Then, I heard from a few at the postdoc stage who were looking into other options than a professorship at a college or university. The life of a postdoc used to be a magical time of freedom from classes and time to dig into new research. Educated at a premier UC campus, one postdoc had had enough of a stressful work-life balancing act. Although she’d published some high profile papers, loved her fieldwork and research, it wasn’t enough of a pull to weather through the competitive job searching phase. The leak in the STEM pipeline now is gushing with both women and men, who are looking for a better work-life balance. I think that the golden job of Professor has been tarnished, and more early career people are aware that even with a position, work will be difficult.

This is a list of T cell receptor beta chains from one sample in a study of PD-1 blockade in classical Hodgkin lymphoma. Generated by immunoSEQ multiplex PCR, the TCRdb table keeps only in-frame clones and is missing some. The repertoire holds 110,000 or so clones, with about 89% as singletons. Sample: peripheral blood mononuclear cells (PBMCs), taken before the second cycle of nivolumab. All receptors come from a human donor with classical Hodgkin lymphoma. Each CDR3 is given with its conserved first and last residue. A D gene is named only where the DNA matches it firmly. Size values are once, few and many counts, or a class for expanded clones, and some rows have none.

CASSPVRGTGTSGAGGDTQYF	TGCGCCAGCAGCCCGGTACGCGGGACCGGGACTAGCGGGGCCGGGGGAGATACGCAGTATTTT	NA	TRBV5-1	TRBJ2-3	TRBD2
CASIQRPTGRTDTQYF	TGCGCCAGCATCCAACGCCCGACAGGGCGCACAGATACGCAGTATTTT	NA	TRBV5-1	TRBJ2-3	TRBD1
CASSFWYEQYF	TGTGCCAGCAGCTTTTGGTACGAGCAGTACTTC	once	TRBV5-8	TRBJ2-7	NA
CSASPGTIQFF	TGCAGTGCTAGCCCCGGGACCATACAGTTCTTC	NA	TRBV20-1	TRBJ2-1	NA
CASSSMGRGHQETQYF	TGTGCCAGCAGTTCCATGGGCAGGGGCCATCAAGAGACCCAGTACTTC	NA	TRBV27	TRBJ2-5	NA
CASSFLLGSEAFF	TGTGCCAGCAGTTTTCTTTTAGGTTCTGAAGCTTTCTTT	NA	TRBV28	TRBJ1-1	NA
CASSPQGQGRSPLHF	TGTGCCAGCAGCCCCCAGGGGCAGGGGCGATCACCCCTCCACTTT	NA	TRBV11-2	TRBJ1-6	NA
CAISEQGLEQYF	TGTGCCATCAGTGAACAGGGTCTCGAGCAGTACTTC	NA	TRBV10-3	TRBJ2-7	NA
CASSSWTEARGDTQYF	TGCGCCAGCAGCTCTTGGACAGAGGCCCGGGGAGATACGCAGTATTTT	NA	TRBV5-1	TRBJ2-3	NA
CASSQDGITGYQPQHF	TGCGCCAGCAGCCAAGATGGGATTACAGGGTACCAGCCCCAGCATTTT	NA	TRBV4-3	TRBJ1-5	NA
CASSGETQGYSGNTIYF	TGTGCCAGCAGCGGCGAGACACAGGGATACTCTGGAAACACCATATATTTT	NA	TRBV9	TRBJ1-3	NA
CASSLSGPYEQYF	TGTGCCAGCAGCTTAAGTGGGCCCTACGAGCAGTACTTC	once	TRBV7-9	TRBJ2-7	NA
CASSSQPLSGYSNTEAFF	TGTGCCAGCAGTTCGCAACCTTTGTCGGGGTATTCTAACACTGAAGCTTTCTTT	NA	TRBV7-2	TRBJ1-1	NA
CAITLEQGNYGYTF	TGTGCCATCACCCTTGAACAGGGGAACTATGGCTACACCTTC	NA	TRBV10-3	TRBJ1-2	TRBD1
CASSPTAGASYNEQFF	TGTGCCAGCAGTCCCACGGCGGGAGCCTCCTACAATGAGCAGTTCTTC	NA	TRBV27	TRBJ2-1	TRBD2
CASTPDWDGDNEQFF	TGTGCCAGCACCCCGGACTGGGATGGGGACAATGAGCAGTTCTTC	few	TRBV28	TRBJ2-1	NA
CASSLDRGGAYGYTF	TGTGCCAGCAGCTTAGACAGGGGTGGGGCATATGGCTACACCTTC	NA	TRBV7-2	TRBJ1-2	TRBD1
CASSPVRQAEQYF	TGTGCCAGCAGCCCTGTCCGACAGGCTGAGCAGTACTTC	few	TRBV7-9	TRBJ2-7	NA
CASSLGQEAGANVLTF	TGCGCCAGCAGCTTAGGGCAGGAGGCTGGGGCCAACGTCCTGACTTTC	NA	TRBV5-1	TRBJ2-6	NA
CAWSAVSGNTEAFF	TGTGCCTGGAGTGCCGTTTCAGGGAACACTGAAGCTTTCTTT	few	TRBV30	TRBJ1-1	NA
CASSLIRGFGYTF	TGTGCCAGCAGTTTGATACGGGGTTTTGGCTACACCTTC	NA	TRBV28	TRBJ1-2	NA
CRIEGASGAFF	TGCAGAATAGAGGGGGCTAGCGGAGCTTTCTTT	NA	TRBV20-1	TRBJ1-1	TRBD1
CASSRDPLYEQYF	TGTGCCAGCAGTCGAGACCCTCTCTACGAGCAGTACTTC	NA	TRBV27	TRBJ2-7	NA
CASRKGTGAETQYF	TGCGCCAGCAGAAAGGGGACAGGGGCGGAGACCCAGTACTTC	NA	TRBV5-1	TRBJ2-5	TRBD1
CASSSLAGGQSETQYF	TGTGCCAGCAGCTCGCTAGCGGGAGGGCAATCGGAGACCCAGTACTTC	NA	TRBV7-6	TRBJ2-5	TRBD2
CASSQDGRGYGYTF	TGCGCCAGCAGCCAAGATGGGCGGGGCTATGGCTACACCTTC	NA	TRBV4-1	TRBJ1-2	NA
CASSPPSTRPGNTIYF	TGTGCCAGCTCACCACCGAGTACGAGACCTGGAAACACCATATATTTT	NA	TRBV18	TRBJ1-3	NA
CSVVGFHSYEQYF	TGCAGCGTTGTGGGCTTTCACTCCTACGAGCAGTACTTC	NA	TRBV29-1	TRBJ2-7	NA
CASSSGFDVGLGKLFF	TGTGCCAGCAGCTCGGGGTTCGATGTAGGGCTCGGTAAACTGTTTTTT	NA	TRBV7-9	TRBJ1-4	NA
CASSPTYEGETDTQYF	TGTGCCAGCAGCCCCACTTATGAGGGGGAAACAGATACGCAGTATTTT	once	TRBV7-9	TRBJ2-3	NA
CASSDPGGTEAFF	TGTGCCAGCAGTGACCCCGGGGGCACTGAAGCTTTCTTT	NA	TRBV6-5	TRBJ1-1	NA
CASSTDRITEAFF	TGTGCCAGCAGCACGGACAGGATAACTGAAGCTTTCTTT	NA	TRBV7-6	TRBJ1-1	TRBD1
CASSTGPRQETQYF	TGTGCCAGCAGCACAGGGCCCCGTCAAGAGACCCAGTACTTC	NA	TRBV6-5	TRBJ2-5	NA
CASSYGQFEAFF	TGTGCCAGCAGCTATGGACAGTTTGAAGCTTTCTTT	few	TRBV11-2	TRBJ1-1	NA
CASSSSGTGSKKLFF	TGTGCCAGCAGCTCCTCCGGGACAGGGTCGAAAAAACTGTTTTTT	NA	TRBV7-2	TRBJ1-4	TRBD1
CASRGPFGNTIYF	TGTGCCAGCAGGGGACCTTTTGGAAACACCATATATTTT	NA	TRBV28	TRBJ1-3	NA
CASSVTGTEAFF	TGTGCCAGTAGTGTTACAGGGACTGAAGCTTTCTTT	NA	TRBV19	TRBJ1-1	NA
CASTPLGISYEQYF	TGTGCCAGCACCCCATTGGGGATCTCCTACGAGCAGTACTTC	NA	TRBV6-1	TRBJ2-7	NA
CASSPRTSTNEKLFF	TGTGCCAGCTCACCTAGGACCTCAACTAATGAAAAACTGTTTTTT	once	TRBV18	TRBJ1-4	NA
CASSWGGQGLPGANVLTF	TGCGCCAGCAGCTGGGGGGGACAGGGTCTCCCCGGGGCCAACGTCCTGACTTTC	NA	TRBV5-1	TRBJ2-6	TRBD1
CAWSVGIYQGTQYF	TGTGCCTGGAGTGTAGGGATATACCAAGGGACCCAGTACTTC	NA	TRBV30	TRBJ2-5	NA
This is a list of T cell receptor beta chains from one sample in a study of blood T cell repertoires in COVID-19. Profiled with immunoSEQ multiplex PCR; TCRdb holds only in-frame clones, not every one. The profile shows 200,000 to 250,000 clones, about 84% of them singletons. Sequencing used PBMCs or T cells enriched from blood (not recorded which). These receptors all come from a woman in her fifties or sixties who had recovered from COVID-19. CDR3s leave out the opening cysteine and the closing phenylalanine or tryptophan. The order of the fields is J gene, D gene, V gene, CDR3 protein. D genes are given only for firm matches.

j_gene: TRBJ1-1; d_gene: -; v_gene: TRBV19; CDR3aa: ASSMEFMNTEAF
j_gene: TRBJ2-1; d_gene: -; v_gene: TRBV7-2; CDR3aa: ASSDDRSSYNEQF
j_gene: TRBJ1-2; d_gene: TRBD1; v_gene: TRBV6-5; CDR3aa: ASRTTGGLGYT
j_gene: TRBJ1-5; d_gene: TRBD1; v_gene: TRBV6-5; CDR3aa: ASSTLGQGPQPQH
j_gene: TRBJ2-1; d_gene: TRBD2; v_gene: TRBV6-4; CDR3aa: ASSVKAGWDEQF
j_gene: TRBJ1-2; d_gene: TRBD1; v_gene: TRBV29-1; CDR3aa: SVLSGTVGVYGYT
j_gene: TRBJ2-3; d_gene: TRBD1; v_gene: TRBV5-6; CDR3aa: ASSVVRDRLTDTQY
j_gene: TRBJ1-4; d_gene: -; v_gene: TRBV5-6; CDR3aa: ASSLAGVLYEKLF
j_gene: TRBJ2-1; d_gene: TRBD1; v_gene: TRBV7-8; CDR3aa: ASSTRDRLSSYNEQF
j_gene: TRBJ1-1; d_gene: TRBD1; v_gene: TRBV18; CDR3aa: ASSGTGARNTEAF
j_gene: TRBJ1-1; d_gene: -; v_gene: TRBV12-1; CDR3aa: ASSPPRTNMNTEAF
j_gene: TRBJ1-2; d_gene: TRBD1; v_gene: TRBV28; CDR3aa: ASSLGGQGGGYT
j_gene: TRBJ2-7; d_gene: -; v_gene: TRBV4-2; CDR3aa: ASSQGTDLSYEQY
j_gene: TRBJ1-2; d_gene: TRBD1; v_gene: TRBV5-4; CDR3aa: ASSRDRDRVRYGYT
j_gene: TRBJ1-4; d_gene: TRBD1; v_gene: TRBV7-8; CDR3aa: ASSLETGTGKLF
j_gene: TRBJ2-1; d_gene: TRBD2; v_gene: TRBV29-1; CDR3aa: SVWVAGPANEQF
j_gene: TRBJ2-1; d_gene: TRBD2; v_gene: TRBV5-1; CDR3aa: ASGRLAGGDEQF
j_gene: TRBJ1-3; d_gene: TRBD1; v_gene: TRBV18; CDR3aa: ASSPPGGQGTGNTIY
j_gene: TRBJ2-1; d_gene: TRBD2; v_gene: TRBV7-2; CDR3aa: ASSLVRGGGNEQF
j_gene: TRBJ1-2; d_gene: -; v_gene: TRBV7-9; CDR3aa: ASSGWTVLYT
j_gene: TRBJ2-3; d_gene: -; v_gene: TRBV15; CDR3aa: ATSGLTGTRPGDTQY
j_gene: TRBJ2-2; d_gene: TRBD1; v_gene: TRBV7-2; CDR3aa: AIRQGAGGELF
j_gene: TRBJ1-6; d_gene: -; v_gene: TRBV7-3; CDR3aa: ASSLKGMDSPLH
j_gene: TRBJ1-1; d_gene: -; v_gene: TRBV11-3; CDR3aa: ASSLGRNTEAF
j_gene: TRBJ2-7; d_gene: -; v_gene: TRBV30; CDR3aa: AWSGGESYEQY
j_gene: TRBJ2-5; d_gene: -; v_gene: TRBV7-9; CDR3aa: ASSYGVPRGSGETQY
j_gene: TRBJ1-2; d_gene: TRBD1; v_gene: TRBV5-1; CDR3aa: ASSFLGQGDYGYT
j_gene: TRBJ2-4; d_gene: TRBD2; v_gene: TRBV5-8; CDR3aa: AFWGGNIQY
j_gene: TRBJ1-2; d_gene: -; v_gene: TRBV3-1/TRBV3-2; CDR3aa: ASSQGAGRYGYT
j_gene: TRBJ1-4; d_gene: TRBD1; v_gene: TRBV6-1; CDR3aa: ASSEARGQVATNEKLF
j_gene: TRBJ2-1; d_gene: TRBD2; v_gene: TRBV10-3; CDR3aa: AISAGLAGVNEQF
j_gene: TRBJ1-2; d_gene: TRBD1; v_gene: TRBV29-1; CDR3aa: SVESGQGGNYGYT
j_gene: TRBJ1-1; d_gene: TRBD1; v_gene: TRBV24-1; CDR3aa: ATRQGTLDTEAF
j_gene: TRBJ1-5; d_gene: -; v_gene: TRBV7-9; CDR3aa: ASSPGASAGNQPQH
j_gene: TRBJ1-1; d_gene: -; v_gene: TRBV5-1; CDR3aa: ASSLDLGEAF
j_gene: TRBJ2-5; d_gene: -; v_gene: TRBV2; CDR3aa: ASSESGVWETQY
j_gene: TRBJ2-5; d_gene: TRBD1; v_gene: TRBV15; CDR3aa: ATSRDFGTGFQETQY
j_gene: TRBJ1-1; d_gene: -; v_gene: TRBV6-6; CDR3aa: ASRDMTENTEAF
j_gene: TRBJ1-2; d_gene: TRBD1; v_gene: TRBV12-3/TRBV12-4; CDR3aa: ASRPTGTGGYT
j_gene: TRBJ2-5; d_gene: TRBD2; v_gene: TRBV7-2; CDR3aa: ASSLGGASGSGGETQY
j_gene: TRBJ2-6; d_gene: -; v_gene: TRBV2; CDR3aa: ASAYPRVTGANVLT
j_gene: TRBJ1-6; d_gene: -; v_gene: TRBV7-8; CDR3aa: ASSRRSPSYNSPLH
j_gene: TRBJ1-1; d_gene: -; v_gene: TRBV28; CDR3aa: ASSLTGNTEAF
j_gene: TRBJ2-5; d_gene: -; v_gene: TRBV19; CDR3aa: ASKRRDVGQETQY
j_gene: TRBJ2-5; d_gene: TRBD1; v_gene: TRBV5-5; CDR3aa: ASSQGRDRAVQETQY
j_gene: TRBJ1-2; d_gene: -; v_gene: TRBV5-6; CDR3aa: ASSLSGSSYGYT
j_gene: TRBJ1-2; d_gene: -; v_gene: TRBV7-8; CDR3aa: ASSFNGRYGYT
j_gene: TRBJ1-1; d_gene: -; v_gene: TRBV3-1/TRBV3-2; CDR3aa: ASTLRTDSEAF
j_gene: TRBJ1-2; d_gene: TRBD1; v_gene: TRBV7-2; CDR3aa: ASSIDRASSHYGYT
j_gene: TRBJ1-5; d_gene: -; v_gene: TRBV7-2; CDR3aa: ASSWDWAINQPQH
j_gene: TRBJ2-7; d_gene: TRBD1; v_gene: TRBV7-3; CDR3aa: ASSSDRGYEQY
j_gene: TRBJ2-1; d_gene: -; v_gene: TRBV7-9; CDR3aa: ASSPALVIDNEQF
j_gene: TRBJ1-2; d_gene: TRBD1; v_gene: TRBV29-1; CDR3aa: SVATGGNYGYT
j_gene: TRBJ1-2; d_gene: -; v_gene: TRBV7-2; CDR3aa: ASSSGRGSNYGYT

Although there has always been stress in finding that permanent position, with COVID, the job market has dried up for experimental and field based scientists. Settled now in the southwest, another recent PhD is taking a soft landing teaching at a Native American college as an instructor, while keeping his “toes in the water” on soft money part time. Former student of mine, Jon Nye, isn’t giving up yet, but he’s had to fill in his time with teaching community college and UC Riverside’s summer classes, along with science policy work. He keeps hoping he’ll find a good postdoc position where he can use his talents for analysis, writing, and fieldwork. Without a strong postdoc, landing a permanent professorship is nearly impossible.
Is the coveted professorship really such a great career track?